- Writing is your passion and spending time on that will be one of the best things you’ll ever do. Writing this blog, writing for other publications. You will enjoy it so much. Not only is it something you love, but it is also incredibly therapeutic. Creating and working on something that has nothing to do with work or college will just make you feel so much more whole and well rounded as a person. Sometimes it’s stressful (thinking about deadlines and content etc.) but mostly it’s just fantastic.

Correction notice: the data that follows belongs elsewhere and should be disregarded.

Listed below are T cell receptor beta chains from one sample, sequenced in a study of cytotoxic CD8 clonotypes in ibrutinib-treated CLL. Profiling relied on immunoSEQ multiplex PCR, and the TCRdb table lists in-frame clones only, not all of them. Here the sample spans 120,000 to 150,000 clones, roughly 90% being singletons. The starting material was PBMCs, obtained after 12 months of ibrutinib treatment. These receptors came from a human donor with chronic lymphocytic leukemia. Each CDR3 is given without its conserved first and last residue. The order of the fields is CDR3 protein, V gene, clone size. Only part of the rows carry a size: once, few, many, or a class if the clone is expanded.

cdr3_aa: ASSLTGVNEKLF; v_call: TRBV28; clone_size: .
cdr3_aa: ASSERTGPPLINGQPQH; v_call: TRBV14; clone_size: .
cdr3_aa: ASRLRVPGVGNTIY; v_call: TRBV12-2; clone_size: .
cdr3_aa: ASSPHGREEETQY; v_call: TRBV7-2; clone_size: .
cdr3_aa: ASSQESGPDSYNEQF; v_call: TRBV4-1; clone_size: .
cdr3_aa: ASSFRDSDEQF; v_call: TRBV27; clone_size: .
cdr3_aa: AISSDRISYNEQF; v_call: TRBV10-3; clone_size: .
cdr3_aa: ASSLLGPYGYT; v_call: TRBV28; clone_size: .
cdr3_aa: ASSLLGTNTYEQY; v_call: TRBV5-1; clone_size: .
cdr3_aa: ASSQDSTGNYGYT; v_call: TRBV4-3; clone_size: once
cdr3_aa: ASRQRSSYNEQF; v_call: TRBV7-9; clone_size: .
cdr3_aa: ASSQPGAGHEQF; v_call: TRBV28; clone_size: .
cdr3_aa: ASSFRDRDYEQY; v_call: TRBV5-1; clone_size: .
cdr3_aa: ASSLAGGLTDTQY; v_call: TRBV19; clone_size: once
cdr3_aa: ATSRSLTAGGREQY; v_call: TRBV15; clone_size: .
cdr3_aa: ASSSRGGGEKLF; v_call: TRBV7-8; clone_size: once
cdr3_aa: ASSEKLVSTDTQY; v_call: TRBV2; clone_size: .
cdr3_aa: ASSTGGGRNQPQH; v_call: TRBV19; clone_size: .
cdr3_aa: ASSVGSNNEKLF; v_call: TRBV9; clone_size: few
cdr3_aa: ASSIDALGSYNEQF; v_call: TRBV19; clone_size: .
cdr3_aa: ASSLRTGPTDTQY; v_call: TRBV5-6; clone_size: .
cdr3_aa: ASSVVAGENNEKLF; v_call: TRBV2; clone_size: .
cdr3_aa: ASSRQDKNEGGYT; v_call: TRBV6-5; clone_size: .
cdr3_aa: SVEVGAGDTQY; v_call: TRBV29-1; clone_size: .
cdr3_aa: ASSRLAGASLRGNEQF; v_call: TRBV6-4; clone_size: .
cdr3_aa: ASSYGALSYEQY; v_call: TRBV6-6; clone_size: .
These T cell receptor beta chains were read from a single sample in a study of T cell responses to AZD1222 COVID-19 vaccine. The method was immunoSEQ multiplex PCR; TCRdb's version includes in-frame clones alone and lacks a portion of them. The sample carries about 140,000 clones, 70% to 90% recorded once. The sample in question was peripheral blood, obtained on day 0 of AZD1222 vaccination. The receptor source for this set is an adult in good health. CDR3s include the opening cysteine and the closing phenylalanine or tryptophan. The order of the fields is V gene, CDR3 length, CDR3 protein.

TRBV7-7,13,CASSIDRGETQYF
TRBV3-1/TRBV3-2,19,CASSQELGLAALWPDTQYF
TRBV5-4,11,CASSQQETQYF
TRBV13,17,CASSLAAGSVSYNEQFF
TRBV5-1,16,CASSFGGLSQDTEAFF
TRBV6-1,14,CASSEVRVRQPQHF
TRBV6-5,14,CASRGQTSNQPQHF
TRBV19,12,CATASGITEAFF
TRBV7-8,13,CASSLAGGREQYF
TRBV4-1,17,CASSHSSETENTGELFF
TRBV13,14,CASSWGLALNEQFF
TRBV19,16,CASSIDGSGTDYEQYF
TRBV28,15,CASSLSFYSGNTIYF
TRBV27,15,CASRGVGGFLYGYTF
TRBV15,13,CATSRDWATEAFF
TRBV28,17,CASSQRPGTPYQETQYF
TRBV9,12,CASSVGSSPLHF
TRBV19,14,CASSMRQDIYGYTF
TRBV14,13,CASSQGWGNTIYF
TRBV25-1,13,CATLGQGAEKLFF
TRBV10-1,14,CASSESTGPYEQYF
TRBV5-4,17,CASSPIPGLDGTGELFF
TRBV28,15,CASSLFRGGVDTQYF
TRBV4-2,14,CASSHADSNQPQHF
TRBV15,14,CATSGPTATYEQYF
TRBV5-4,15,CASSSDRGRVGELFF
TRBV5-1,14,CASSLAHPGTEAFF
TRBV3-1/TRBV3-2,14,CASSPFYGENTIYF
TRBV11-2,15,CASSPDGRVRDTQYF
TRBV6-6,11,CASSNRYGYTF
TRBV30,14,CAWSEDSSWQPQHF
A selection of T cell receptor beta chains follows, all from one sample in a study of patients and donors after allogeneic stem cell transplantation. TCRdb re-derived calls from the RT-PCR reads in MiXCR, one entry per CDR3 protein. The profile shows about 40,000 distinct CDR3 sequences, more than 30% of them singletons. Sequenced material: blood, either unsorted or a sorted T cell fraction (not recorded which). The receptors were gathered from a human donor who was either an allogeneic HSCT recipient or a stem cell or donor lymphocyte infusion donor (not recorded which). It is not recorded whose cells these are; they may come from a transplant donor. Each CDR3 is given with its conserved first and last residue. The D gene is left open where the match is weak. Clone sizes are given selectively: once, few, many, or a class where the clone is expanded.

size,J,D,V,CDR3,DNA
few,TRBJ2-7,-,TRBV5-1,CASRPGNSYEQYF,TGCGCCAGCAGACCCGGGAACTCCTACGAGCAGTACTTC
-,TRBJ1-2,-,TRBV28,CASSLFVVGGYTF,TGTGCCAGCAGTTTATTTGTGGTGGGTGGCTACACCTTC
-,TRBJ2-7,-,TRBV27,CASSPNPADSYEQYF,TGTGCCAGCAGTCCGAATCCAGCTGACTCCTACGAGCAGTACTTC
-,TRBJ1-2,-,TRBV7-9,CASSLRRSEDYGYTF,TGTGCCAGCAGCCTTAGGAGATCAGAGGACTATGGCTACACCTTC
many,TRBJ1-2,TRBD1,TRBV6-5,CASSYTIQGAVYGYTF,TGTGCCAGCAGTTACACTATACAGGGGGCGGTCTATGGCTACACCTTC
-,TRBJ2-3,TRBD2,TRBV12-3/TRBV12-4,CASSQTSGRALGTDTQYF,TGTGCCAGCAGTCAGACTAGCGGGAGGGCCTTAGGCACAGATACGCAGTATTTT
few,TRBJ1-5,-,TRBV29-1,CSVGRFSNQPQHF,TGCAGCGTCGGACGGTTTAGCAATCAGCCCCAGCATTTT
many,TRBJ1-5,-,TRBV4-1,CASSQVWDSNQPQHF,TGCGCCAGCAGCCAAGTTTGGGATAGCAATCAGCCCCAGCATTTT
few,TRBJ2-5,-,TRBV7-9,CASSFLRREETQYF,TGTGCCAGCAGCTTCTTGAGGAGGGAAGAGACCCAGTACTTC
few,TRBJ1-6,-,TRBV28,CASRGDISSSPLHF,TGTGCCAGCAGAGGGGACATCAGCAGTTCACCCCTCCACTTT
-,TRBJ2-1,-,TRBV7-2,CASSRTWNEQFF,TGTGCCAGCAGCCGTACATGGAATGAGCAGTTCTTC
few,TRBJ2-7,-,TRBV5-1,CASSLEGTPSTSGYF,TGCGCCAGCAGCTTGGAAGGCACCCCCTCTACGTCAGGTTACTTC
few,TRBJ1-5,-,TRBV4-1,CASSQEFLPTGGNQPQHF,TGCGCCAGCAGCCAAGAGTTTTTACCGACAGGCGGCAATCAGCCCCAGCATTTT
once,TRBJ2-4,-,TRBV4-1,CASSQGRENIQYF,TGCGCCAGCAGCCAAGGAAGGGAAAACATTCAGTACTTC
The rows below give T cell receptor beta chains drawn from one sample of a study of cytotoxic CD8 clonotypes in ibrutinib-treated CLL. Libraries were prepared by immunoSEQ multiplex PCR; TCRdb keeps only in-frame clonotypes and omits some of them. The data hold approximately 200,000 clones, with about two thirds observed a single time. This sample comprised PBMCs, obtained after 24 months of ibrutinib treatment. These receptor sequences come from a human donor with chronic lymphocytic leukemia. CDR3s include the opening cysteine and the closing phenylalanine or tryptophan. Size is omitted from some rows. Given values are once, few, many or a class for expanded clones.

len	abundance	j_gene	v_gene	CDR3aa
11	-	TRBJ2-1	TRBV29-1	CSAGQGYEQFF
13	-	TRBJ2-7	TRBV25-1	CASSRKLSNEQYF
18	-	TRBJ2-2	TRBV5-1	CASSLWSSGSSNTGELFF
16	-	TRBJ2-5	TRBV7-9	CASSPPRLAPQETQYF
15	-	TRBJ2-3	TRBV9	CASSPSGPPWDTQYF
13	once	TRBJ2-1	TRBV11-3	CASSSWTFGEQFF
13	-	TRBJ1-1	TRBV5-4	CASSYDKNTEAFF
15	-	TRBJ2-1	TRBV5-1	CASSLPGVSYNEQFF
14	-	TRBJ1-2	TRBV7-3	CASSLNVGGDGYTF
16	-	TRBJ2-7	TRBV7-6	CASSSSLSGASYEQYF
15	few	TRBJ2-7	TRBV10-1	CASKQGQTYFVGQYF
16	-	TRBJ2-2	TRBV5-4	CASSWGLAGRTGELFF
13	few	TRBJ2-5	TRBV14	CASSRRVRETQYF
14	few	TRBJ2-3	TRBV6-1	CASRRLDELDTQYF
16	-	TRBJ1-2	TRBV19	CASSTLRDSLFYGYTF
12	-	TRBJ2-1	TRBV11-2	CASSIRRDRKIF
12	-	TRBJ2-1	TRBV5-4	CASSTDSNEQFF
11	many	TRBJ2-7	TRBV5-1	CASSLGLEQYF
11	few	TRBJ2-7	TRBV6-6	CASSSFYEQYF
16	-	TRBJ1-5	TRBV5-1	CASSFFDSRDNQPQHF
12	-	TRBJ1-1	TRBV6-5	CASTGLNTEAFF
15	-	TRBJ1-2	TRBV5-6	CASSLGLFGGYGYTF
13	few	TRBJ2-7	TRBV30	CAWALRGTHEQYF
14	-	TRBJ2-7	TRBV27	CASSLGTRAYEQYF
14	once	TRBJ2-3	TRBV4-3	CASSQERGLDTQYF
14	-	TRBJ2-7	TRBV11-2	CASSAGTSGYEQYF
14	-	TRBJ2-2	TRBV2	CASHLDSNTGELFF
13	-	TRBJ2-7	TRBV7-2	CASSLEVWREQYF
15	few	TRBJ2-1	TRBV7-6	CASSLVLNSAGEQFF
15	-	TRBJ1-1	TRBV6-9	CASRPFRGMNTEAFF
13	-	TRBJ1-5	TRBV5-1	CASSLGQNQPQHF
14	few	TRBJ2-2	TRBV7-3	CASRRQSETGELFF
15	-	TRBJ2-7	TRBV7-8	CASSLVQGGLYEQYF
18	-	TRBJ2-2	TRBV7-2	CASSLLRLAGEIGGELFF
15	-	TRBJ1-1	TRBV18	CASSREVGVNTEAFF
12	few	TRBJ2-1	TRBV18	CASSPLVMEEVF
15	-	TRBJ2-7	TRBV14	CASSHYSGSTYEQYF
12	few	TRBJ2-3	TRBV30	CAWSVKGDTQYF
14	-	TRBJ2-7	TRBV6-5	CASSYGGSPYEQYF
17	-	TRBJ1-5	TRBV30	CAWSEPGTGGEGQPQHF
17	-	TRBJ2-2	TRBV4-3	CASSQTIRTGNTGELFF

And it looks like we’ve come to the end of the list. I could have probably gone on forever. There has been so many things that I’ve learnt in the past 3 years and so many months. But I thought ending on 15 seemed good given it’s things I’d be telling to my 15 year old self. Any other sort of life lessons you’ve learnt that you think could be included? Let me know in the comments below!:)